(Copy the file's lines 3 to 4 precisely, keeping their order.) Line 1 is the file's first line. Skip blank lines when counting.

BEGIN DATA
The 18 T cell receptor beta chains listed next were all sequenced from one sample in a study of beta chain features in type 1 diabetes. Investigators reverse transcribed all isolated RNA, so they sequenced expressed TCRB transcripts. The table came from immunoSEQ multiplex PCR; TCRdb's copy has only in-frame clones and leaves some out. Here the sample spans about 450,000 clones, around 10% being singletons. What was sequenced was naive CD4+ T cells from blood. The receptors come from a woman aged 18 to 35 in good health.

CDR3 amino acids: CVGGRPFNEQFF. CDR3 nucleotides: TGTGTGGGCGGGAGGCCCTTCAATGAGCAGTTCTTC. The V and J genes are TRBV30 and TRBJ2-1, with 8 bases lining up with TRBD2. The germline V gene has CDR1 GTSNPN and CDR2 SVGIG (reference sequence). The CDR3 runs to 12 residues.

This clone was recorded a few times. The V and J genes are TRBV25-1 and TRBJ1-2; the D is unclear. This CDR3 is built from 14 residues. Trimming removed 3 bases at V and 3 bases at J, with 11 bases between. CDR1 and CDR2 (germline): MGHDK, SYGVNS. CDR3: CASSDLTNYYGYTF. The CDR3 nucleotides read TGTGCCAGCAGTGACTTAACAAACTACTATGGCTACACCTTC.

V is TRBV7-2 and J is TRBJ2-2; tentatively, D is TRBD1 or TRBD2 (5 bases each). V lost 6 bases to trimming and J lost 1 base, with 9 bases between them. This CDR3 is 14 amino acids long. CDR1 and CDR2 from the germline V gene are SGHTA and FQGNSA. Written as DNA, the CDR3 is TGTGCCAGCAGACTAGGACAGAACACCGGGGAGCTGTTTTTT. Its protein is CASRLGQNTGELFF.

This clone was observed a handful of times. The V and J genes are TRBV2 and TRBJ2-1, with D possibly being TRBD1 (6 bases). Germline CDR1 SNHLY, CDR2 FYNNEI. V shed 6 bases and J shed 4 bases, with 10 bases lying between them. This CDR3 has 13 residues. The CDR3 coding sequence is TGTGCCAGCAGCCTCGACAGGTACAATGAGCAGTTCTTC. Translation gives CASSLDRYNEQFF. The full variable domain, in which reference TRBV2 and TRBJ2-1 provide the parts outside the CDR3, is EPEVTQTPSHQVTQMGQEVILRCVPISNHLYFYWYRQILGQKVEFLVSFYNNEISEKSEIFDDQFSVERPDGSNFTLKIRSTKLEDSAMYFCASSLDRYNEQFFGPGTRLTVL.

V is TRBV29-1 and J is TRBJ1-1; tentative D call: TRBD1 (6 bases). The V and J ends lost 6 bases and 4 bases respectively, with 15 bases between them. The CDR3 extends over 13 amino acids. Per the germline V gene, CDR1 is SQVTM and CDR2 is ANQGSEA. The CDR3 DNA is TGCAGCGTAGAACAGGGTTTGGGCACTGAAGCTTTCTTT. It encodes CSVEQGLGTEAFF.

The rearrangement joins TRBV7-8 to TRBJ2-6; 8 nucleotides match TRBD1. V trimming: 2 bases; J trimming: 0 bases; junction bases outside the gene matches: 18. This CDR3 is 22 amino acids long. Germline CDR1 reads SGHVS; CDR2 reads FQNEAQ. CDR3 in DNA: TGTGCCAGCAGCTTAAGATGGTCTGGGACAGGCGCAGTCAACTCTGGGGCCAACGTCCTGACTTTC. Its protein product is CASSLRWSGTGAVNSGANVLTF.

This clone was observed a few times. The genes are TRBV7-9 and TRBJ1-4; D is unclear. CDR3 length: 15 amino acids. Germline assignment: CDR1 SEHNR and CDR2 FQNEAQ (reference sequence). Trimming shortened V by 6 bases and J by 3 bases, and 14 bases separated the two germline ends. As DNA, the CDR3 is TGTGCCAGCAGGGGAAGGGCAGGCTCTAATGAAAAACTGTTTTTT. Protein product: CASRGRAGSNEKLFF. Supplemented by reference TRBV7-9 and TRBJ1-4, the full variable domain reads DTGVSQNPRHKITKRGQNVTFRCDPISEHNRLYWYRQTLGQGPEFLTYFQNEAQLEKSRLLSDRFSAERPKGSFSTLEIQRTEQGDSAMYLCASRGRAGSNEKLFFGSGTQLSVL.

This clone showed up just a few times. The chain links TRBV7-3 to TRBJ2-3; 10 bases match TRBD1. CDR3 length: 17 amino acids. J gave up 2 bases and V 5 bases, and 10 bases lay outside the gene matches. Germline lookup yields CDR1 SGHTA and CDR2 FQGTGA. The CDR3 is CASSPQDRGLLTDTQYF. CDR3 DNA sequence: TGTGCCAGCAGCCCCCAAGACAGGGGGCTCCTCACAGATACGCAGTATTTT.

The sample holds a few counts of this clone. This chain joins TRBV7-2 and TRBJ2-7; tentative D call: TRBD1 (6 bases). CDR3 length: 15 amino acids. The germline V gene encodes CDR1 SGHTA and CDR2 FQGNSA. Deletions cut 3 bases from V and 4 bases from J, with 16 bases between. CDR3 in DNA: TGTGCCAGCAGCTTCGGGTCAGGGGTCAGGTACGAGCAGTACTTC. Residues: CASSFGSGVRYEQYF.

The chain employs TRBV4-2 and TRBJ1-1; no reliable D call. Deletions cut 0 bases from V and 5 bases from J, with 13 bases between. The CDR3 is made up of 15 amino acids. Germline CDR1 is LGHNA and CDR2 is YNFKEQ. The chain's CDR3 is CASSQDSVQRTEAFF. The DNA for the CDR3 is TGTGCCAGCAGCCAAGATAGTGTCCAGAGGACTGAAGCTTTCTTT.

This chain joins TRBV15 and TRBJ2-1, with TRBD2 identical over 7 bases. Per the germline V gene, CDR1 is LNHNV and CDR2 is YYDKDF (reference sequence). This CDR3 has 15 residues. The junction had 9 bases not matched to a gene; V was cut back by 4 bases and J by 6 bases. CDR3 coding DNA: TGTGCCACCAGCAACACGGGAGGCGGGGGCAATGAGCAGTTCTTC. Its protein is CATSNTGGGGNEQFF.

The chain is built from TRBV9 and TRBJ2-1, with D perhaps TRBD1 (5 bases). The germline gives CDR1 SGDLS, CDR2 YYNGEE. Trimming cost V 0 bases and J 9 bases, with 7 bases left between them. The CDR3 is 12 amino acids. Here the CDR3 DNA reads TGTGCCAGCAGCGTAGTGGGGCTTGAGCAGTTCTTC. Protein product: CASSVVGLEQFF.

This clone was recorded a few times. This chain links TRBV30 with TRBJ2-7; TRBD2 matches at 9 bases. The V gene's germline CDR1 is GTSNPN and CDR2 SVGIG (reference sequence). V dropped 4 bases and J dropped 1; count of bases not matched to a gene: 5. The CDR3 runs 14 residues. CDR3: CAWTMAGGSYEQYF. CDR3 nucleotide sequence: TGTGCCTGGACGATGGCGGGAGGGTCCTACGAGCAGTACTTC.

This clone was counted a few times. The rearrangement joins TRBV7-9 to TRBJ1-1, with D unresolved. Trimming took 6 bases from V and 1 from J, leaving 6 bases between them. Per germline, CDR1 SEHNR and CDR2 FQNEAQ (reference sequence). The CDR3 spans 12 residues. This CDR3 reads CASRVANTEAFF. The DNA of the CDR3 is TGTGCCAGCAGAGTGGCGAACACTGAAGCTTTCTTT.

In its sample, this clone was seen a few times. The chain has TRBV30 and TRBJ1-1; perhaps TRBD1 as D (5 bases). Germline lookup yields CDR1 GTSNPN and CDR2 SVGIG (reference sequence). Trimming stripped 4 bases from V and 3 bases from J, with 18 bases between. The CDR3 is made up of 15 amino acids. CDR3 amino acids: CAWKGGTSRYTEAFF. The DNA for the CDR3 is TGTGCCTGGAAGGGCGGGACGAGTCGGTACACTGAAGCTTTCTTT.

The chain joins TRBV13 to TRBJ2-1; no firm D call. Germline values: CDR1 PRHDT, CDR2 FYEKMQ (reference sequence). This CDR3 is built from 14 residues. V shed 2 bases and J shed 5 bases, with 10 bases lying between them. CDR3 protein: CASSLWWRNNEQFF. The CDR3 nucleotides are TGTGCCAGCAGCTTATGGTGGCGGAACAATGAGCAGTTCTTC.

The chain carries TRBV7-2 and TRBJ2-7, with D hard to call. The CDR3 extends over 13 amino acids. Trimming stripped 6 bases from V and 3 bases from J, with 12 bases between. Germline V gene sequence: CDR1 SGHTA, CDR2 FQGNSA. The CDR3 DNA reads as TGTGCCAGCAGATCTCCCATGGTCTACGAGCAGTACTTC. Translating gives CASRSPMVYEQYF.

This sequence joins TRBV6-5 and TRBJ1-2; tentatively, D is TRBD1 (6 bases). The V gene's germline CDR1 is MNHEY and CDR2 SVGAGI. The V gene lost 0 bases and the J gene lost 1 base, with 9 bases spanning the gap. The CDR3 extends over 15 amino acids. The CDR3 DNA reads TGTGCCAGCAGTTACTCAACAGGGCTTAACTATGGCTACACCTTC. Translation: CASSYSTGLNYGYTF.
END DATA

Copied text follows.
This clone was recorded a few times. The V and J genes are TRBV25-1 and TRBJ1-2; the D is unclear. This CDR3 is built from 14 residues. Trimming removed 3 bases at V and 3 bases at J, with 11 bases between. CDR1 and CDR2 (germline): MGHDK, SYGVNS. CDR3: CASSDLTNYYGYTF. The CDR3 nucleotides read TGTGCCAGCAGTGACTTAACAAACTACTATGGCTACACCTTC.

V is TRBV7-2 and J is TRBJ2-2; tentatively, D is TRBD1 or TRBD2 (5 bases each). V lost 6 bases to trimming and J lost 1 base, with 9 bases between them. This CDR3 is 14 amino acids long. CDR1 and CDR2 from the germline V gene are SGHTA and FQGNSA. Written as DNA, the CDR3 is TGTGCCAGCAGACTAGGACAGAACACCGGGGAGCTGTTTTTT. Its protein is CASRLGQNTGELFF.